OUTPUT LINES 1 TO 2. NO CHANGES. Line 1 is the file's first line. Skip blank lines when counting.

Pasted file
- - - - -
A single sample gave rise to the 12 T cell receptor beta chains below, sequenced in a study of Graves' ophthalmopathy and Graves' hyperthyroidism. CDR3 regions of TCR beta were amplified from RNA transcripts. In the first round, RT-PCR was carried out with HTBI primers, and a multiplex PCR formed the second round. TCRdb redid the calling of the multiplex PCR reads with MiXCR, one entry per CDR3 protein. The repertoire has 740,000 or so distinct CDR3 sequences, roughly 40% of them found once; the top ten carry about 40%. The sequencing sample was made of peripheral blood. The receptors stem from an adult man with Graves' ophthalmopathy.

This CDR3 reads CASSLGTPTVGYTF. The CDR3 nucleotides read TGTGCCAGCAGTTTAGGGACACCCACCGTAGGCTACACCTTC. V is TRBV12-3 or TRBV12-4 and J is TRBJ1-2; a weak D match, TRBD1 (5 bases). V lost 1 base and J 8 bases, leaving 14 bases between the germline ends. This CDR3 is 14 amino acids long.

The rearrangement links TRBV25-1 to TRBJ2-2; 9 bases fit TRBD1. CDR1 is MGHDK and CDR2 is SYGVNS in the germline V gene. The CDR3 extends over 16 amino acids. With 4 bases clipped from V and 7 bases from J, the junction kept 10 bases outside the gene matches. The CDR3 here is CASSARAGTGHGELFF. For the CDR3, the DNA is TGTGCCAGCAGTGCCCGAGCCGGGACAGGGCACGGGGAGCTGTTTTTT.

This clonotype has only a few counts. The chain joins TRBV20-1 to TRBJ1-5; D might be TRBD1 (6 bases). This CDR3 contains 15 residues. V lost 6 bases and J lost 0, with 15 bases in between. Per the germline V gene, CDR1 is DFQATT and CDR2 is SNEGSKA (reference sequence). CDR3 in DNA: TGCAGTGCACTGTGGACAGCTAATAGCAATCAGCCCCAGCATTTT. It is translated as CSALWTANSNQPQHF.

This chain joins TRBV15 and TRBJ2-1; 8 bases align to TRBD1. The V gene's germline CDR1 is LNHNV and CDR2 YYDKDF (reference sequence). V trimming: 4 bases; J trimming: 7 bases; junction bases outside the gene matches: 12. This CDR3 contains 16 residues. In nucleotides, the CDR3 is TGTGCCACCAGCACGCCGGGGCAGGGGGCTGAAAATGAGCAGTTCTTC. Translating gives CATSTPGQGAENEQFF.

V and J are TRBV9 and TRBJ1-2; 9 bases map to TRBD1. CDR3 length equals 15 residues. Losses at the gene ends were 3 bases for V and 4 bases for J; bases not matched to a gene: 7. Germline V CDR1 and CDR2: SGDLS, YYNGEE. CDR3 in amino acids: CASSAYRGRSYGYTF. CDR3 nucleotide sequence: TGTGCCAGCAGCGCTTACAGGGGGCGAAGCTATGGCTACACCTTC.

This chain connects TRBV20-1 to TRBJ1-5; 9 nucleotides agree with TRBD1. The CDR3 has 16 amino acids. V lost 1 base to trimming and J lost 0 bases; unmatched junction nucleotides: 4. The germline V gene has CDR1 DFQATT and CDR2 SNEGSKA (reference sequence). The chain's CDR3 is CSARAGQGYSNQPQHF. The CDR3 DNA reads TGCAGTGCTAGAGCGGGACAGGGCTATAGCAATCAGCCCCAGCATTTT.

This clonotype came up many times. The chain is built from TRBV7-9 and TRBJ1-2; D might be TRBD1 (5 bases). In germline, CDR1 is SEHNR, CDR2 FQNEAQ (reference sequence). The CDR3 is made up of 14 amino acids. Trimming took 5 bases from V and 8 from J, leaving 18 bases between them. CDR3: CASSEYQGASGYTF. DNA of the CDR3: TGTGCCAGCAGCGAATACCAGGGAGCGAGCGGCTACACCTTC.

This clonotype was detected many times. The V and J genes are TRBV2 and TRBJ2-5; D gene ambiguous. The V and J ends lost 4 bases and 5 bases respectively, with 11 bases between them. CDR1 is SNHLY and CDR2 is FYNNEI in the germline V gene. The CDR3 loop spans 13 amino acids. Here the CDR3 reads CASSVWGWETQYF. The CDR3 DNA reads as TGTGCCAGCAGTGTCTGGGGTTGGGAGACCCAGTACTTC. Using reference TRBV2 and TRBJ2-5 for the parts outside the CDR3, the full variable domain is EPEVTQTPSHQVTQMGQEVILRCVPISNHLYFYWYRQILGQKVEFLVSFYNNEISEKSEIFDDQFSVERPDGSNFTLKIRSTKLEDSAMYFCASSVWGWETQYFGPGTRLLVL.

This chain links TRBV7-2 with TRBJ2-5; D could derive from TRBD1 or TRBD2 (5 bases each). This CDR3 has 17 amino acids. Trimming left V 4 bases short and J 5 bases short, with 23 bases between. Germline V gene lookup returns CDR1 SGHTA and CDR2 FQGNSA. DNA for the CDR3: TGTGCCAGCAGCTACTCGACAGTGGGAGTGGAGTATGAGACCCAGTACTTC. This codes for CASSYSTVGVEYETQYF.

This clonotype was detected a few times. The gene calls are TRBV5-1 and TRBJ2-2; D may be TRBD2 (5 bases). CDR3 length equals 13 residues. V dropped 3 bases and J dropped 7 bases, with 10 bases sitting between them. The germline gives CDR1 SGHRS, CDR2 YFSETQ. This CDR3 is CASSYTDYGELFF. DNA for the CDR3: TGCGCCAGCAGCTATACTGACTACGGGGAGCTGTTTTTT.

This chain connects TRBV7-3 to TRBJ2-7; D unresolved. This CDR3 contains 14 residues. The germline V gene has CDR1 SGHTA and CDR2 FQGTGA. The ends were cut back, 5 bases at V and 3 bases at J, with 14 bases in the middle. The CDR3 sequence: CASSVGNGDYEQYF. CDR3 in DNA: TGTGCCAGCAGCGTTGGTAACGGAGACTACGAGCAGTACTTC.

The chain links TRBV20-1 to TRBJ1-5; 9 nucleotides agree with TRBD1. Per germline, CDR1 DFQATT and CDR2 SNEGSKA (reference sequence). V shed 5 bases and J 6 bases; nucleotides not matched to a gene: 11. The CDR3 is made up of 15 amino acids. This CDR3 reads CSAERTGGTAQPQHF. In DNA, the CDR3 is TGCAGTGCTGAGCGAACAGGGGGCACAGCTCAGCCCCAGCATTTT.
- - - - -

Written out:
A single sample gave rise to the 12 T cell receptor beta chains below, sequenced in a study of Graves' ophthalmopathy and Graves' hyperthyroidism. CDR3 regions of TCR beta were amplified from RNA transcripts. In the first round, RT-PCR was carried out with HTBI primers, and a multiplex PCR formed the second round. TCRdb redid the calling of the multiplex PCR reads with MiXCR, one entry per CDR3 protein. The repertoire has 740,000 or so distinct CDR3 sequences, roughly 40% of them found once; the top ten carry about 40%. The sequencing sample was made of peripheral blood. The receptors stem from an adult man with Graves' ophthalmopathy.

This CDR3 reads CASSLGTPTVGYTF. The CDR3 nucleotides read TGTGCCAGCAGTTTAGGGACACCCACCGTAGGCTACACCTTC. V is TRBV12-3 or TRBV12-4 and J is TRBJ1-2; a weak D match, TRBD1 (5 bases). V lost 1 base and J 8 bases, leaving 14 bases between the germline ends. This CDR3 is 14 amino acids long.